Jad Abumrad: So there seems to be something about turning data into pictures that makes that data etch
Jonah Lehrer: It becomes easier to hold onto
Robert Krulwich: Do you have any idea why?
Jad Abumrad: Do I have any idea why?
Robert Krulwich: Do you I’m asking
Jad Abumrad: No I don’t but Jonah might
Jonah Lehrer: I don't know, I would just be purely speculating here. But the visual cortex has been hugely enhanced in human evolution it's the you know the rear half of our brain. Because we know that memories, you know there is no memory center in the brain it's distributed in our sensory areas, it might make a little sense that given that we've got this huge chunk of visual cortex that it's easier to store memory there.
Robert Krulwich: OK so let me ask you, how did Ron's visual cortex do in the big contest?
Jad Abumrad: Well, Ron? Ron didn't actually do so well.
Robert Krulwich: He didn't?
Jad Abumrad: Hm. He was trying to memorize these twelve decks of cards and he had constructed this whole like a stack of pictures, but he did them in the wrong order and he screwed up
Robert Krulwich: He lost?
Jad Abumrad: He lost really badly and unfortunately
Ronnie White: I was shocked I mean I was just shocked. That that knocked me out of any possible...
Robert Krulwich: You know, who by the way who didn't lose? Remember Mr S.? The guy we started this conversation with?
Jad Abumrad: Yeah sure
Robert Krulwich: This is interesting. It turns out that Mr S. also had little pictures and little characters running around in his mind, but unlike Ron, he never asked for the pictures
Jonah Lehrer: No, he couldn't... you know even when he wanted not to do it, he couldn't help, but do it.
Jad Abumrad: Meaning what?
Elkhonon Goldberg: He was born that way. He had this tremendous memory without any effort and without any mnemonic techniques, this is the point.
Jad Abumrad: You mean his mind made the pictures automatically?
Jonah Lehrer: Yeah
Robert Krulwich: Mr S. had a condition called synesthesia where your senses get kind of tangled up
Jonah Lehrer: so he heard voices in terms of colors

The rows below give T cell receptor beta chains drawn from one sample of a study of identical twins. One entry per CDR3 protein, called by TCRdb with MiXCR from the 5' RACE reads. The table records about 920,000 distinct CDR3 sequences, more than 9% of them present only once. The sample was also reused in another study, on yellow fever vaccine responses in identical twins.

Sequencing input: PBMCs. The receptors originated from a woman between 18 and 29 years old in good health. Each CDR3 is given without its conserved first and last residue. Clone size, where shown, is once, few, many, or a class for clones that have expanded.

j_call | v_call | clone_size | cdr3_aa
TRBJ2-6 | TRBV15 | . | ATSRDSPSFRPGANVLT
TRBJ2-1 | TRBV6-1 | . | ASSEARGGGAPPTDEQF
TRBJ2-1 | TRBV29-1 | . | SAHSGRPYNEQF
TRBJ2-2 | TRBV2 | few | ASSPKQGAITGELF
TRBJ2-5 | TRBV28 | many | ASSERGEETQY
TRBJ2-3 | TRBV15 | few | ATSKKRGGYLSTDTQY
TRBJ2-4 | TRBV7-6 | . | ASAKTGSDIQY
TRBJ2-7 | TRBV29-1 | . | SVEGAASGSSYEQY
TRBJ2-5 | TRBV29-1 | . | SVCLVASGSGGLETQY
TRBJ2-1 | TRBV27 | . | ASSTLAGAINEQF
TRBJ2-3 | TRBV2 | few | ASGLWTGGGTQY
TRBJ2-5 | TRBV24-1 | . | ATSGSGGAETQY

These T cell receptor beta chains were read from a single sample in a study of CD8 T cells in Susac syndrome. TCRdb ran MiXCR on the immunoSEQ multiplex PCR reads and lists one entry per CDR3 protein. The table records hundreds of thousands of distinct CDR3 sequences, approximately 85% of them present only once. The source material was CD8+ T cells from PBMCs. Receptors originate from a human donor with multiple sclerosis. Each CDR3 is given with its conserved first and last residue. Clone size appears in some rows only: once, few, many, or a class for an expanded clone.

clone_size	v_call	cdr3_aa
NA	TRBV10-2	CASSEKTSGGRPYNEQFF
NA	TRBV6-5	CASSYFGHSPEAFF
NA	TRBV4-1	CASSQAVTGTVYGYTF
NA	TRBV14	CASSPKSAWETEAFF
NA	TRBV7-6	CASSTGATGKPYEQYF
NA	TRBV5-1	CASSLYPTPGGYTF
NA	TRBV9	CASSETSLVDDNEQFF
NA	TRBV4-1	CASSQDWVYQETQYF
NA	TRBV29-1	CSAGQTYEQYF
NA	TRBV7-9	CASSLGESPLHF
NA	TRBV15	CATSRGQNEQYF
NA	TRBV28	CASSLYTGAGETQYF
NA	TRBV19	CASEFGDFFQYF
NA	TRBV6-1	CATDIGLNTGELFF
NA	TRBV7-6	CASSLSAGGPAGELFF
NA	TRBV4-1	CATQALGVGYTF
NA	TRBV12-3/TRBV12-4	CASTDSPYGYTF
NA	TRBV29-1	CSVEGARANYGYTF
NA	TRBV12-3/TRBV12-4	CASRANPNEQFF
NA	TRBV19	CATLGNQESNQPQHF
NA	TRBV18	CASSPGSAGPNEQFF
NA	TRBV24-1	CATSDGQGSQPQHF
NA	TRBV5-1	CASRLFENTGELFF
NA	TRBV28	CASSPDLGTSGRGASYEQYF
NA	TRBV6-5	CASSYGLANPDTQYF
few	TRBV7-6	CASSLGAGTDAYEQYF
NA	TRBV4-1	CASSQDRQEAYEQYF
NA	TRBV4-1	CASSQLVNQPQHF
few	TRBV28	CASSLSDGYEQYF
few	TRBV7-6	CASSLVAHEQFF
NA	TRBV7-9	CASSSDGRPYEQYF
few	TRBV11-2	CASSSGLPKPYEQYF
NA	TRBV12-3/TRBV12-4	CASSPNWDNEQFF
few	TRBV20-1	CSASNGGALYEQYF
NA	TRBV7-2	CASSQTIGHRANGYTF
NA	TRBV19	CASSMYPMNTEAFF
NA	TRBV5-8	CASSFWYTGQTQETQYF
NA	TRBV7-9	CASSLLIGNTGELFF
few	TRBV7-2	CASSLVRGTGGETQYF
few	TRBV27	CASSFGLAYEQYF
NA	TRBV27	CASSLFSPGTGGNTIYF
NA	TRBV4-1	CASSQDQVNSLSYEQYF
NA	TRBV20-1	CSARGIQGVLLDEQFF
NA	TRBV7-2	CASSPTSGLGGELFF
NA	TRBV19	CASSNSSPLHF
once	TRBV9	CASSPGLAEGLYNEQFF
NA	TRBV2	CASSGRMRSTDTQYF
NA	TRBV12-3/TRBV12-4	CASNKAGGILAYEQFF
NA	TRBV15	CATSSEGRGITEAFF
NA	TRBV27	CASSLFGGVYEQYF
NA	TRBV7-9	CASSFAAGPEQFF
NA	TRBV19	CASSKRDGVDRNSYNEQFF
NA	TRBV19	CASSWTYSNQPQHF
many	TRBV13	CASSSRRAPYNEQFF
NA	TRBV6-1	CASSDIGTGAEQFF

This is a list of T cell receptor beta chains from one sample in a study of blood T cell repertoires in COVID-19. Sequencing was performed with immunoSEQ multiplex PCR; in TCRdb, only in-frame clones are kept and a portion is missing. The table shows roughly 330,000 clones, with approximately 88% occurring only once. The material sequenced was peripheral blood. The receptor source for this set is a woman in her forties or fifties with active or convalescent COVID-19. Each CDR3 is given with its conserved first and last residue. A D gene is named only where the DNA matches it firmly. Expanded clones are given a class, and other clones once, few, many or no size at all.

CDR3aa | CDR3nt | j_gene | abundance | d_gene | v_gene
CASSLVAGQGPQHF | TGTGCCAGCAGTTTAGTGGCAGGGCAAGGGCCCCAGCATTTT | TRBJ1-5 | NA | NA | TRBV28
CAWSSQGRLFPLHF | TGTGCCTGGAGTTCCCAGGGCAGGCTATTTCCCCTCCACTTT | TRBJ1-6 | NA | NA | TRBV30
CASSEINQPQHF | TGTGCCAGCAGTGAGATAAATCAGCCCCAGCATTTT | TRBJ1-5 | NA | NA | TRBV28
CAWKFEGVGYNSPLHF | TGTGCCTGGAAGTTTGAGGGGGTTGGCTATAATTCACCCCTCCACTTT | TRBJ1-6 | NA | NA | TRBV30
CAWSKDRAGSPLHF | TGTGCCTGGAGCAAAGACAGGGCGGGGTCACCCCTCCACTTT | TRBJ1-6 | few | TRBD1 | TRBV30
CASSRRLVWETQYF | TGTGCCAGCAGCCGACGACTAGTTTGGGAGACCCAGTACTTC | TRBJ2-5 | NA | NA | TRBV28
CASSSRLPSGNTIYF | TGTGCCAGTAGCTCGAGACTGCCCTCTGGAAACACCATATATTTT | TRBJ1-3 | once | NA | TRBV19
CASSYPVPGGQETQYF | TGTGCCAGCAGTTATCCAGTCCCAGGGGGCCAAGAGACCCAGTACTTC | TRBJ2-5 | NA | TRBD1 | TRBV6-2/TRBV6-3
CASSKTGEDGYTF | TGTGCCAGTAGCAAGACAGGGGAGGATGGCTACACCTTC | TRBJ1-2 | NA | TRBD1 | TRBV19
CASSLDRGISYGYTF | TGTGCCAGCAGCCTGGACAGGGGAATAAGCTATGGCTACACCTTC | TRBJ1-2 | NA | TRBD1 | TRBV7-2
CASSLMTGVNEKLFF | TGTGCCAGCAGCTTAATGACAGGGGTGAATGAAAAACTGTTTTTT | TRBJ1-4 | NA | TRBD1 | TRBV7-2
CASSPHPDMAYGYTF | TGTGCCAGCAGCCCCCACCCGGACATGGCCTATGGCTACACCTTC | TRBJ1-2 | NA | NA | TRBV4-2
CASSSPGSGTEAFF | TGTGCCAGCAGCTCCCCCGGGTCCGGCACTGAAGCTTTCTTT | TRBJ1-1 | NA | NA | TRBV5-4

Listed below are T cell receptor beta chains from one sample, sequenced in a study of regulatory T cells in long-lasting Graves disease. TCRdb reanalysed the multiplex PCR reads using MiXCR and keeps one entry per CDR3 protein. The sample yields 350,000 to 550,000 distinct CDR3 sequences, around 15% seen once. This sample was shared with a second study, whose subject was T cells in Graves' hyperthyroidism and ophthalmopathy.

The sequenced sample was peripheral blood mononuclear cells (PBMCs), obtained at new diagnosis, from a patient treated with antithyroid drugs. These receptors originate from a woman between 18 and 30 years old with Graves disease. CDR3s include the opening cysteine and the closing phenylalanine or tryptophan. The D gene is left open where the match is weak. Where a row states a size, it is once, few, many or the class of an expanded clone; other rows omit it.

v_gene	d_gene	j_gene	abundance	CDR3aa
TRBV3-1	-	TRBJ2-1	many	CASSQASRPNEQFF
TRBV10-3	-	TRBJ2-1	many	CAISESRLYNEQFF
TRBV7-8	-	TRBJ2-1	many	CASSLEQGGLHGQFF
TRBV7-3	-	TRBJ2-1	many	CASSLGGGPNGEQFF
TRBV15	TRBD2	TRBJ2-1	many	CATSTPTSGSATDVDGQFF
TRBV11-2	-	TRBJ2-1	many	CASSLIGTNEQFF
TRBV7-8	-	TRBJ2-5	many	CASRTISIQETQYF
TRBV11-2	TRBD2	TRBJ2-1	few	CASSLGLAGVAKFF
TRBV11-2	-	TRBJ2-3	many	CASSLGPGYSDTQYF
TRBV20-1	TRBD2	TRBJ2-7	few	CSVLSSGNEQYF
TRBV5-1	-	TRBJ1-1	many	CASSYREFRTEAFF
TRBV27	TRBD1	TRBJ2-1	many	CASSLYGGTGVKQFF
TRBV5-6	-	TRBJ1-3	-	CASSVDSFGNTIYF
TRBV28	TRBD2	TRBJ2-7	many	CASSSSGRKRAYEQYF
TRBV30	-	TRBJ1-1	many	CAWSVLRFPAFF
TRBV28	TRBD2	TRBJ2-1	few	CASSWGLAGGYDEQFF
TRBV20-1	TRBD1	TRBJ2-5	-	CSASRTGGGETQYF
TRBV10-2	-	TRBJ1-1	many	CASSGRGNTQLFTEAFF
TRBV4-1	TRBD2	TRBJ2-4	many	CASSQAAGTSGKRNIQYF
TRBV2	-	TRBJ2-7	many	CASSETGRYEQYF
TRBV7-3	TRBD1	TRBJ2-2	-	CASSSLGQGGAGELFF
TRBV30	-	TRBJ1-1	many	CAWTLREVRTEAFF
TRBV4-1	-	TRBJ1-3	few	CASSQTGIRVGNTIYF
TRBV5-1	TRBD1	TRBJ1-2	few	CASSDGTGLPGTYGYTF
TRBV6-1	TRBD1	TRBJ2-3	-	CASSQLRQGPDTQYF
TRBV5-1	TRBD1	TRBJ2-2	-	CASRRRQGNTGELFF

Elkhonon Goldberg: right, colors or voices
Jonah Lehrer: textures
Elkhonon Goldberg: smells of words and
Jonah Lehrer: his numbers weren’t just numbers. Sometimes he imagines walking through a crowded Moscow street and the numbers are scattered along the way. And so he describes how, I’m waking down the street, there's a number one
Elkhonon Goldberg: this is a proud well built man (?)
Jonah Lehrer: Then I make a right turn onto the side street, there's the number
Elkhonon Goldberg: Two is a high-spirited woman (?)
Jonah Lehrer: Then I make a left turn there's the number
Elkhonon Goldberg: Three, a gloomy person, why? I don't know?
Jonah Lehrer: Nobody knows. Nobody knows exactly what accounts for the individual associations of synesthesia, they just exist. But they’re this extra scaffold for Mr S.'s memory to cling to.
Jad Abumrad: Wow so he's like Ron except he's using all his senses to remember numbers
Jonah Lehrer: Exactly
Jad Abumrad: So um, getting back to the plot. What did what did he do with his talent?
Jonah Lehrer: He became a traveling circus freak basically
Elkhonon Goldberg: yeah. Yeah, yeah… you know, like, well circus..
Robert Krulwich: Mr Memory...
Elkhonon Goldberg: Professional mnemonist, yeah
Jonah Lehrer: He gave up journalism to perform for crowds
Robert Krulwich: Just imagine it went something, I don’t know, like this…
(SCENE: Ladies and gentleman! Please welcome the Captain of Cognition. The Master of Memory! The Spectacular Shereshevsky! (applause))